The Mountain Man's Field Guide to Grammar: A Fearless Adventure in Grammar, Style and Usage

Overview

"The Mountain Man's Field Guide to Grammar" is the brainchild of a man who loved to write, but hated learning the rules."
Samuel G. Freedman, the New York Times

A Fearless Adventure in Grammar, Style, and Usage

Conquer new frontiers with this fresh & outrageous take on grammar! The Mountain Man's Field Guide to Grammar - with its fresh, witty, and humorous style - turns ...

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Overview

"The Mountain Man's Field Guide to Grammar" is the brainchild of a man who loved to write, but hated learning the rules."
Samuel G. Freedman, the New York Times

A Fearless Adventure in Grammar, Style, and Usage

Conquer new frontiers with this fresh & outrageous take on grammar! The Mountain Man's Field Guide to Grammar - with its fresh, witty, and humorous style - turns the stuffy old grammar book format on its head, delightfully reminding you that grammar can actually be fun.

Whether you are a writer, professional, student, or just an adventurous soul, The Mountain Man's Field Guide to Grammar is the perfect trail guide to lead you safely through the tangles and gorges of the grammar wilderness.

Seasoned throughout with colorful stories, clever anecdotes, and offbeat words of wisdom, The Mountain Man's Field Guide to Grammar relives the rollicking, riotous days of the old West and the long-lost lore of the mountain man.

Mount up, and keep a sharp eye. Keep your steel keen and your powder dry. Where we go, few follow.

"In writing this book, I have attempted to make each line of text, each rule of grammar, and each example fresh and new and original. But a noun is a noun and a verbal is a verbal, and festooning them in gaudy finery can neither add nor detract from their essence. American grammar and construction—the essential stuff—is staid and stately, elegant, sensuous, raw, and beautiful."
Gary Spina

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Editorial Reviews

From Barnes & Noble
This offbeat field guide is designed for fearless hunters and gatherers who might feel a bit squeamish when confronted with a runaway prepositional phrase or an unruly subordinate clause. Lively and informal enough to be read around a campfire, The Mountain Man's Field Guide to Grammar provides essential help about the parts of speech, grammar, style, and usage. A hogshead of useful knowledge.
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Product Details

  • ISBN-13: 9781402207402
  • Publisher: Sourcebooks, Incorporated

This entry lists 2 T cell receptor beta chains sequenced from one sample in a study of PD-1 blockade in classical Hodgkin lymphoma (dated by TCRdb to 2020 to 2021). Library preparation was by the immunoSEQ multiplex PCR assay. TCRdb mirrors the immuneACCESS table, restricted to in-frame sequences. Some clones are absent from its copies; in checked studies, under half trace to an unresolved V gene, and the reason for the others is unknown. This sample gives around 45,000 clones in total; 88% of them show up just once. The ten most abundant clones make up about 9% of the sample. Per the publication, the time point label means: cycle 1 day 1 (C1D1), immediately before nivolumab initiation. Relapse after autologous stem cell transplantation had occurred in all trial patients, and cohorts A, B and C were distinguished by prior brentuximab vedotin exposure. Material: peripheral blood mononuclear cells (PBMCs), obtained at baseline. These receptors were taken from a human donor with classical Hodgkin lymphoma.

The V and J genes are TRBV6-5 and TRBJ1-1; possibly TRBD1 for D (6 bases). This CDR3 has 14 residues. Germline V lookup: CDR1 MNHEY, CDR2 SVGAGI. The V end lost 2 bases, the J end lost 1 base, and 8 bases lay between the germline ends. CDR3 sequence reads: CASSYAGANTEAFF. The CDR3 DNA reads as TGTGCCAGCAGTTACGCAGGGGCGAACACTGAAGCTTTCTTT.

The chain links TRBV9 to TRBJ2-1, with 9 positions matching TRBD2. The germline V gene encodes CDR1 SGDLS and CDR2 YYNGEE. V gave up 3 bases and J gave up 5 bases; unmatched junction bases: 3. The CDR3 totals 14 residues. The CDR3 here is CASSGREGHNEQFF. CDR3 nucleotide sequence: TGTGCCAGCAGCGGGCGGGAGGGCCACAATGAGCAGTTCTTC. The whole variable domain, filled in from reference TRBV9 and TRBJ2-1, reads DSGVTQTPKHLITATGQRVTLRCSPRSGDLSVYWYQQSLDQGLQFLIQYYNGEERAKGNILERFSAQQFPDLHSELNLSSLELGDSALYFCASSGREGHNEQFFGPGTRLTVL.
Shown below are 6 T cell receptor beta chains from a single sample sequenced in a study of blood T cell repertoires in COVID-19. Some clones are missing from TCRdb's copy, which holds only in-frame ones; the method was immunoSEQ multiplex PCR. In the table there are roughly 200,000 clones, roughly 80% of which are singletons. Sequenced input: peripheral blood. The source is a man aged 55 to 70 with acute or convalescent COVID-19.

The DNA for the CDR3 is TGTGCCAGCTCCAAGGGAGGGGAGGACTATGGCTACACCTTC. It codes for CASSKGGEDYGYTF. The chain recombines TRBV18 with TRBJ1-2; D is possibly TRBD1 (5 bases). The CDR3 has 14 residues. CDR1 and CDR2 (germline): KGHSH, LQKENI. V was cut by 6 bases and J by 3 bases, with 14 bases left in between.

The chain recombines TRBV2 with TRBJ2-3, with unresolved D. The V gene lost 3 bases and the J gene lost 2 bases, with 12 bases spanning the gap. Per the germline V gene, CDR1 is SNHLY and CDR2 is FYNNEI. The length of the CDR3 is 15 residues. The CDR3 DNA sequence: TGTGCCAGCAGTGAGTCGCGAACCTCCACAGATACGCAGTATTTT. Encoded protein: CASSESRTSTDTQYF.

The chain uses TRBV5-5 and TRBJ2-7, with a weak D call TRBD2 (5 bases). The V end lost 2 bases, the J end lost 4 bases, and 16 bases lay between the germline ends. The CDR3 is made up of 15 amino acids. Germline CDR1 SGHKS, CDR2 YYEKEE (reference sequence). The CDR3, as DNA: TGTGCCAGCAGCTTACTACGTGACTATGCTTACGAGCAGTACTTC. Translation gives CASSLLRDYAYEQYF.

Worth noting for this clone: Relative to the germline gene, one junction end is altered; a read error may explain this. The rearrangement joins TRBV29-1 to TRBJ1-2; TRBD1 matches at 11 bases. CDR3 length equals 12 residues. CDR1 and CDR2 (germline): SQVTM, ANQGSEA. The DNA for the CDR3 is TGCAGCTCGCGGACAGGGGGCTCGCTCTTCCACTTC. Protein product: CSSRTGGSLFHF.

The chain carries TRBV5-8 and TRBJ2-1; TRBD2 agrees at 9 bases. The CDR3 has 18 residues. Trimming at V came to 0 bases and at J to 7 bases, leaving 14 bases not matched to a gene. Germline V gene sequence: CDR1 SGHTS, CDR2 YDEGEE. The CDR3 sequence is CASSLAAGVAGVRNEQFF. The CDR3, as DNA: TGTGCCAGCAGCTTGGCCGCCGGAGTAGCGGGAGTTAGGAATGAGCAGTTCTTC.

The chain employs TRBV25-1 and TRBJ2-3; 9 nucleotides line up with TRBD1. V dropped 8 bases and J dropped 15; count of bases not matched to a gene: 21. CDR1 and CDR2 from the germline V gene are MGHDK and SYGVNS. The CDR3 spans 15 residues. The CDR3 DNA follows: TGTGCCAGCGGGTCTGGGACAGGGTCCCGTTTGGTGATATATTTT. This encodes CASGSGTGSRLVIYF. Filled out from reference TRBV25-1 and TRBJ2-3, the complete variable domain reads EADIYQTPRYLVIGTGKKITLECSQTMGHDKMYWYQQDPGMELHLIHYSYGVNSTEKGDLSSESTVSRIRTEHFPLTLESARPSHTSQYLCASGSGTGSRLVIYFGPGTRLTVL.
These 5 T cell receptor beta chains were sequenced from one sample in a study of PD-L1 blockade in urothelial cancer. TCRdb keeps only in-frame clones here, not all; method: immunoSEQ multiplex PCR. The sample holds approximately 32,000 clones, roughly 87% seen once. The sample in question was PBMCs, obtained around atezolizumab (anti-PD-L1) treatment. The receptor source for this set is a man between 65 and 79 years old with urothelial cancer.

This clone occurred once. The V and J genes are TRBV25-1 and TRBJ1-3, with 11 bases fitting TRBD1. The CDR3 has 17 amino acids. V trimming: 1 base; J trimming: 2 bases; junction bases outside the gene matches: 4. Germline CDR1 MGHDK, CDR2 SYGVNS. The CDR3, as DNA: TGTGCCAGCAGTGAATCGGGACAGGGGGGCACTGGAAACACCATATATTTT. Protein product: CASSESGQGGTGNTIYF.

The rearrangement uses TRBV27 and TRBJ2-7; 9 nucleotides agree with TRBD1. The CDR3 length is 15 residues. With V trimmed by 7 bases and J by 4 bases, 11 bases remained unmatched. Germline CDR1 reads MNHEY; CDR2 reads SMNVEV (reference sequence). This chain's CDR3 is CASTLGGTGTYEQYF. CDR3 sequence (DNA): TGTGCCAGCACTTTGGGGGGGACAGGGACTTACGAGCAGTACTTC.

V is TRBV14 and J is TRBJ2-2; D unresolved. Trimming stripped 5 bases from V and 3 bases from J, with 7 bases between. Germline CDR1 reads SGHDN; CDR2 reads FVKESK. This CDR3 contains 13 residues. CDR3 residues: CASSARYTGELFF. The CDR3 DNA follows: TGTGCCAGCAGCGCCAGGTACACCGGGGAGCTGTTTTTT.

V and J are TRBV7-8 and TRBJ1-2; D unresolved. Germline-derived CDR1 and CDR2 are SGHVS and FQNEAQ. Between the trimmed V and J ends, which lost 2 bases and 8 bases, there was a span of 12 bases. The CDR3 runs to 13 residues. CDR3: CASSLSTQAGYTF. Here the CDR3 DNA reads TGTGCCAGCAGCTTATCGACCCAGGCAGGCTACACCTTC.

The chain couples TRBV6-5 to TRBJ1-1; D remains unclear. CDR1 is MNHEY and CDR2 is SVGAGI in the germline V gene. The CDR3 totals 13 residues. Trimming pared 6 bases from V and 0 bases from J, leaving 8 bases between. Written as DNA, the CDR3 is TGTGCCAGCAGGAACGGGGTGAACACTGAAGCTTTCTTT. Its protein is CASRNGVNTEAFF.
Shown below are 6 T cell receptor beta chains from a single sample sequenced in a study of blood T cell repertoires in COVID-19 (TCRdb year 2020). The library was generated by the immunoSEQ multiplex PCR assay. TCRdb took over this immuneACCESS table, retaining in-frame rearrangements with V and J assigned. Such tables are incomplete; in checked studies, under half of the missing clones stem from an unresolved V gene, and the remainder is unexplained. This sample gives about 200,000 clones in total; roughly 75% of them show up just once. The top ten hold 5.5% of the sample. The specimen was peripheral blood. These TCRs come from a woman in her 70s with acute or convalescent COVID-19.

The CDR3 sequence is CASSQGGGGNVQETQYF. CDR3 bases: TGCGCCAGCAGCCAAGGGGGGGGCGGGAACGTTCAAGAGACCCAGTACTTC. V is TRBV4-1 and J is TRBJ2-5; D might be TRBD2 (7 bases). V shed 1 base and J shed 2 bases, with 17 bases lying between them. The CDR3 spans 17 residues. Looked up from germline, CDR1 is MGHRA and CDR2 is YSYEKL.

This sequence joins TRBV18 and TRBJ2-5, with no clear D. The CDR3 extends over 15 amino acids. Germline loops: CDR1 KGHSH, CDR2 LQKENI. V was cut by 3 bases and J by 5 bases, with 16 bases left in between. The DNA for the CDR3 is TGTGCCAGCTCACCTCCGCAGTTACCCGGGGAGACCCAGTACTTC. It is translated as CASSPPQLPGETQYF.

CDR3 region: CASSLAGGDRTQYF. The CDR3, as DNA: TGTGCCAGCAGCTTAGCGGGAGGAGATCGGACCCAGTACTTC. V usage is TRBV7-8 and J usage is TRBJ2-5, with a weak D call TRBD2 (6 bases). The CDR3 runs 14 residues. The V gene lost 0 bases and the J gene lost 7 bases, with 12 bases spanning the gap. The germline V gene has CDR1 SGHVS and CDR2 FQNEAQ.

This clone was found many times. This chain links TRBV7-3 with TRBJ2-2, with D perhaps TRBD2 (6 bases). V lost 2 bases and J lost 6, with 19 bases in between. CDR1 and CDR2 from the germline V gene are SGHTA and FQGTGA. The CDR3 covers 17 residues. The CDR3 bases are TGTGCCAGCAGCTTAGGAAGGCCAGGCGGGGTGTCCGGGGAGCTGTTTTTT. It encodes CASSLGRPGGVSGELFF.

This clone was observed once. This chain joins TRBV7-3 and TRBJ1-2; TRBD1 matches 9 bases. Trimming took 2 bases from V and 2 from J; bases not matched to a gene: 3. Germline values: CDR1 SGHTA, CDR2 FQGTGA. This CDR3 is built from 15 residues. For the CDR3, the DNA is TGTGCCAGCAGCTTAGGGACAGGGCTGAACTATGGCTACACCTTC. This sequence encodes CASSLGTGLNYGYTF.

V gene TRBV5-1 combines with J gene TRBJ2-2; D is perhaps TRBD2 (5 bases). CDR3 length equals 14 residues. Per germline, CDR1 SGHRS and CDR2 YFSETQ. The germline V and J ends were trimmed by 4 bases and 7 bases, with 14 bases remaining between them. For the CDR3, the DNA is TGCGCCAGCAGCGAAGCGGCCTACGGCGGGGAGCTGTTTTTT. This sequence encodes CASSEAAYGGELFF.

• Publication date: 8/3/2006
  • Edition description: New Edition
  • Pages: 368
  • Sales rank: 1,483,673
  • Product dimensions: 4.50 (w) x 7.50 (h) x 0.82 (d)

Meet the Author

Gary Spina has taught English in the New York City, Washington, D.C., and Rosebud County, Montana. The Mountain Man's Field Guide to Grammar utilizes the author's own unique classroom techniques for simplifying and clarifying complex grammar and usage rules.
"When I was a boy, I was a terrible student," Spina says. "I was especially proficient at failing English. By some fluke of fate I grew up to become an English teacher and writer. I never forgot what it was like to sit in a classroom and suffer through dull grammar lessons. I swore I'd make my lessons fun."
Gary Spina has ventured half way around the world and back again. Along the way, he has encountered many of the interesting characters who now people his writing. He has wandered amid adventurers in Alaska. He has lived among the Crow and Northern Cheyenne Indians in Montana, where he taught Honors English at an Indian High School. It was there, between the Powder, the Tongue, the Yellowstone, and the Big Horn Rivers, where his "Mountain Man" manuscript came together in a flesh-on-bone grammar book of western lore and modern American usage.
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Read an Excerpt

The Horse before the Travois:
Parts of Speech and the Basic Sentence
"Bein' ready fer trouble keeps trouble at a distance."
DSilas Potterd

French pelu meaning hairy or having hair. A plew was a fur-bearing skin, especially of the beaver, particularly one of prime quality. In the heyday of the old trappers, beaver skins sold for as high as ten dollars a plew in St. Louis.
"Some" was said of a person or thing held in the highest esteem. "Kit Carson-he was some, all right."
"Wagh!" is another mountain man word, somewhat more difficult to define. It is a guttural exclamation of amazement or affirmation, as in: "Wagh! That squaw was some, you betcha!" Or maybe that Indian gal had a taste for fancy trimmings, trinkets, or highfalutin amenities a mountain man called "foofaraw." Foofaraw had a connotation, if not denotation, of phony, high-toned ways, so a gal-Indian or white-with a bit of the foofaraw in her was repugnant to a mountain man.